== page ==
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Virtual care and emergency department use during the COVID-19 pandemic among patients of family physicians in Ontario, Canada


Importance — The COVID-19 pandemic has played a role in increased use of virtual care in primary care. However, few studies have examined the association between virtual primary care visits and other healthcare use.

Objective — To evaluate the association between the percentage of virtual visits in primary care and the rate of emergency department (ED) visits.

Design, Setting, and Participants — This cross-sectional study used routinely collected administrative data and was conducted in Ontario, Canada. The sample comprised family physicians with at least 1 primary care visit claim between February 1 and October 31, 2021, and permanent Ontario residents who were alive as of March 31, 2021. All residents were assigned to physicians according to enrollment and billing data.

Exposure Family physicians’ virtual visit rate was the exposure. Physicians were stratified by the percentage of total visits that they delivered virtually (via telephone or video) during the study period (0% [100% in person], >0%-20%, >20%-40%, >40%-60%, >60%-80%, >80% to <100%, or 100%).

Main Outcomes and Measures — Population-level ED visit rate was calculated for each stratum of virtual care use. Multivariable regression models were used to understand the relative rate of patient ED use after adjusting for rurality of practice, patient characteristics, and 2019 ED visit rates.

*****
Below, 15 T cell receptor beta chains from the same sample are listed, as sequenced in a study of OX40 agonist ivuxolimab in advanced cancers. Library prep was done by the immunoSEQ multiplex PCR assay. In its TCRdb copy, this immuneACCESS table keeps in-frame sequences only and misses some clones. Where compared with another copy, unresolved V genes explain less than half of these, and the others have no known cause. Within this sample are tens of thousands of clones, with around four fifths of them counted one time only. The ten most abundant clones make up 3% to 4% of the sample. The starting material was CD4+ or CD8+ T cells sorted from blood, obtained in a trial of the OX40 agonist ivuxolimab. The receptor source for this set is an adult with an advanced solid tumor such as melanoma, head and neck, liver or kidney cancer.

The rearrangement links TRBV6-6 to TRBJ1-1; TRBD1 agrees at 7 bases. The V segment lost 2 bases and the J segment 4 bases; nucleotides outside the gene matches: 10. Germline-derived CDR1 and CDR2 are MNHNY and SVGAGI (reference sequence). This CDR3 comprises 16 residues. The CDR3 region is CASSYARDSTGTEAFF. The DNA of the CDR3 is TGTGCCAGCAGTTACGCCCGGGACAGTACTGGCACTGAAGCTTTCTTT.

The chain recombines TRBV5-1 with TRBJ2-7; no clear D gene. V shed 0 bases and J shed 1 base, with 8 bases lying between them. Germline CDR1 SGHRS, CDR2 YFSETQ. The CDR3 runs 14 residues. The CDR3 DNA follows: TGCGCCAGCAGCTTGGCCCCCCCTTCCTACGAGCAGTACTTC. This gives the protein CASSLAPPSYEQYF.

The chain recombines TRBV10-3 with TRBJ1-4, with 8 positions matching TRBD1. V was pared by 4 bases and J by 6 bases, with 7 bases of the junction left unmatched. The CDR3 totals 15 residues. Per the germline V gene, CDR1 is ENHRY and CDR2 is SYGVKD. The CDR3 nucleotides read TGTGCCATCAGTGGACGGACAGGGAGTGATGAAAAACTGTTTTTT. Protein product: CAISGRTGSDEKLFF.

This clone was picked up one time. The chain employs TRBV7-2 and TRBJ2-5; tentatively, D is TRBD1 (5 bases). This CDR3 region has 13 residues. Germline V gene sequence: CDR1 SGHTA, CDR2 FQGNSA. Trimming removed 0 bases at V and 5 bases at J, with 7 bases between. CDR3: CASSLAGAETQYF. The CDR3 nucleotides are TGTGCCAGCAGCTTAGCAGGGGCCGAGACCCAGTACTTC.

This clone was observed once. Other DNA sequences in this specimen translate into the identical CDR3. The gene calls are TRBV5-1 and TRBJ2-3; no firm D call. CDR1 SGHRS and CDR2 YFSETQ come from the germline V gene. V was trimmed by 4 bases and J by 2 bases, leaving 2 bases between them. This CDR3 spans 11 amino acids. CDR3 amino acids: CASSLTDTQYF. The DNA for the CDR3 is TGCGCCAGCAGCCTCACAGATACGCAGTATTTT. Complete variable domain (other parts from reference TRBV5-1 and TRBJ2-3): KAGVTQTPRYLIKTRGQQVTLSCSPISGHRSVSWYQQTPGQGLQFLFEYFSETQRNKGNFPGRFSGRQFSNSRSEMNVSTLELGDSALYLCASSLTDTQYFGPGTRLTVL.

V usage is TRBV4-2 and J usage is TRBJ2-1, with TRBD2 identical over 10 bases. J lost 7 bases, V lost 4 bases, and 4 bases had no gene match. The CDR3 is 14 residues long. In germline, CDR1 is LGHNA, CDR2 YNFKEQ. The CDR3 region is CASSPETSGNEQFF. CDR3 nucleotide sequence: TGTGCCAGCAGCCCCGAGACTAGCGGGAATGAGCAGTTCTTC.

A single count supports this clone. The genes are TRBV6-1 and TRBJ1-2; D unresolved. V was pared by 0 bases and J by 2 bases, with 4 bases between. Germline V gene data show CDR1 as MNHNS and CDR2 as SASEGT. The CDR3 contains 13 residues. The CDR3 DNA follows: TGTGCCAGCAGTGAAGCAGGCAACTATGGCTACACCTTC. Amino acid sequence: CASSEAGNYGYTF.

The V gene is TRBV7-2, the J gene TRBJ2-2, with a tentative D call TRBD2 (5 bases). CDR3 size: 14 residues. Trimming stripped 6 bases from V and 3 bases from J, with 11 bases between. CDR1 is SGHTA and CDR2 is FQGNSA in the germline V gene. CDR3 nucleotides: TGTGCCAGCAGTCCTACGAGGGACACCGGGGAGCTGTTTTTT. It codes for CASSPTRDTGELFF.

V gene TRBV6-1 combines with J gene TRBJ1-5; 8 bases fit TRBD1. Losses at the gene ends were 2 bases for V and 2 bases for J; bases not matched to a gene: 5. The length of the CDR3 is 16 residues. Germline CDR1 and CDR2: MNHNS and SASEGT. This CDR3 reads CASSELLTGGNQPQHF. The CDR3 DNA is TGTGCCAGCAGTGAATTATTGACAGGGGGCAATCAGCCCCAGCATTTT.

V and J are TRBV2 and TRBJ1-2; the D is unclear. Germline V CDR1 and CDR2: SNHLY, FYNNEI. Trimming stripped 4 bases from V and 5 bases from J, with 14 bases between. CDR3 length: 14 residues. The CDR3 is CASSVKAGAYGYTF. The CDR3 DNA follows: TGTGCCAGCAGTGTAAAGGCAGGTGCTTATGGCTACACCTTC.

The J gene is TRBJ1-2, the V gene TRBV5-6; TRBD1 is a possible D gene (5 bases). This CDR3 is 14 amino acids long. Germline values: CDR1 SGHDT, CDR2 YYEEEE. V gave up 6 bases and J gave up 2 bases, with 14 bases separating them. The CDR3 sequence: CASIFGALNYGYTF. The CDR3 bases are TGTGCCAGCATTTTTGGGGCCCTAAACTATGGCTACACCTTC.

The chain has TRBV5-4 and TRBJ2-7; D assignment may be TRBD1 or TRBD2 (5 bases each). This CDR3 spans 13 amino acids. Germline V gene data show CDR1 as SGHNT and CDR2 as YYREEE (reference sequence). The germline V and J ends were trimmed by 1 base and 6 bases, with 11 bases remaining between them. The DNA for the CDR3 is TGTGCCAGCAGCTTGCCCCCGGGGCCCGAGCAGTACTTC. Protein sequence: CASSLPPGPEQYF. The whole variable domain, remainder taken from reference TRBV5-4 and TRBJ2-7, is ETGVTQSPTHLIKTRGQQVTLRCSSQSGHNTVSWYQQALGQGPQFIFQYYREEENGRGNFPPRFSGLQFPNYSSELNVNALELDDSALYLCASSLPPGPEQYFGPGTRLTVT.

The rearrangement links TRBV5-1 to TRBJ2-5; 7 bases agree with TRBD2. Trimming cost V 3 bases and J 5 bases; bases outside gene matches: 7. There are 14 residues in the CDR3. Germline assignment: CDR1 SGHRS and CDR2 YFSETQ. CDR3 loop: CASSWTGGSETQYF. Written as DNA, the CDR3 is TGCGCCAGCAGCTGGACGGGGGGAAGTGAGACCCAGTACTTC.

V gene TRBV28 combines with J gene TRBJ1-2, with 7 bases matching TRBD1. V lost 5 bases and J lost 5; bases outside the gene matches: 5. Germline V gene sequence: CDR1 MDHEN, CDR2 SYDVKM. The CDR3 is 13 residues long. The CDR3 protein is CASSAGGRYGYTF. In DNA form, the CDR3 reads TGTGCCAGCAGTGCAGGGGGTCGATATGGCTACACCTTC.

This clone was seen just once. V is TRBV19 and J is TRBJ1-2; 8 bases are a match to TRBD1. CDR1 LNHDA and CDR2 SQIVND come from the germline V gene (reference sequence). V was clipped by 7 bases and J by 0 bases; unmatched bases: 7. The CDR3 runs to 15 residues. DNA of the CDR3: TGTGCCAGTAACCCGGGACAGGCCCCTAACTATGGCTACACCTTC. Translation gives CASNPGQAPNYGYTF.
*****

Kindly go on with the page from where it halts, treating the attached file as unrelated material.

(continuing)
Results — Data were analyzed for a total of 13 820 family physicians (7114 males [51.5%]; mean [SD] age, 50 [13.1] years) with 12 951 063 patients (6 714 150 females [51.8%]; mean [SD] age, 42.6 [22.9] years) who were attached to these physicians. Most physicians provided between 40% and 80% of care virtually. A higher percentage of the physicians who provided more than 80% of care virtually were 65 years or older, female individuals, and practiced in big cities. Patient comorbidity and morbidity were similar across strata of virtual care use. The mean (SD) number of ED visits was highest among patients whose physicians provided only in-person care (470.3 [1918.8] per 1000 patients) and was lowest among patients of physicians who provided more than 80% to less than 100% of care virtually (242.0 [800.3] per 1000 patients). After adjustment for patient characteristics, patients of physicians with more than 20% of visits delivered virtually had lower rates of ED visits compared with patients of physicians who provided more than 0% to 20% of care virtually (eg, >80% to <100% vs >0%-20% virtual visits in big cities: relative rate, 0.77%; 95% CI, 0.74%-0.81%). This pattern was unchanged across all rurality of practice strata and after adjustment for 2019 ED visit rates. In urban areas, there was a gradient whereby patients of physicians providing the highest level of virtual care had the lowest ED visit rates.

Conclusions and Relevance — Findings of this study show that patients of physicians who provided a higher percentage of virtual care did not have higher ED visit rates compared with patients of physicians who provided the lowest levels of virtual care. The findings refute the hypothesis that family physicians providing more care virtually during the pandemic resulted in higher ED use.



Kiran T, Green ME, Strauss R, Wu CF, Daneshvarfard M, Kopp A, Lapointe-Shaw L, Latifovic L, Frymire E, Glazier RH. JAMA Netw Open. 2023; 6(4):e239602. Epub 2023 Apr 28.

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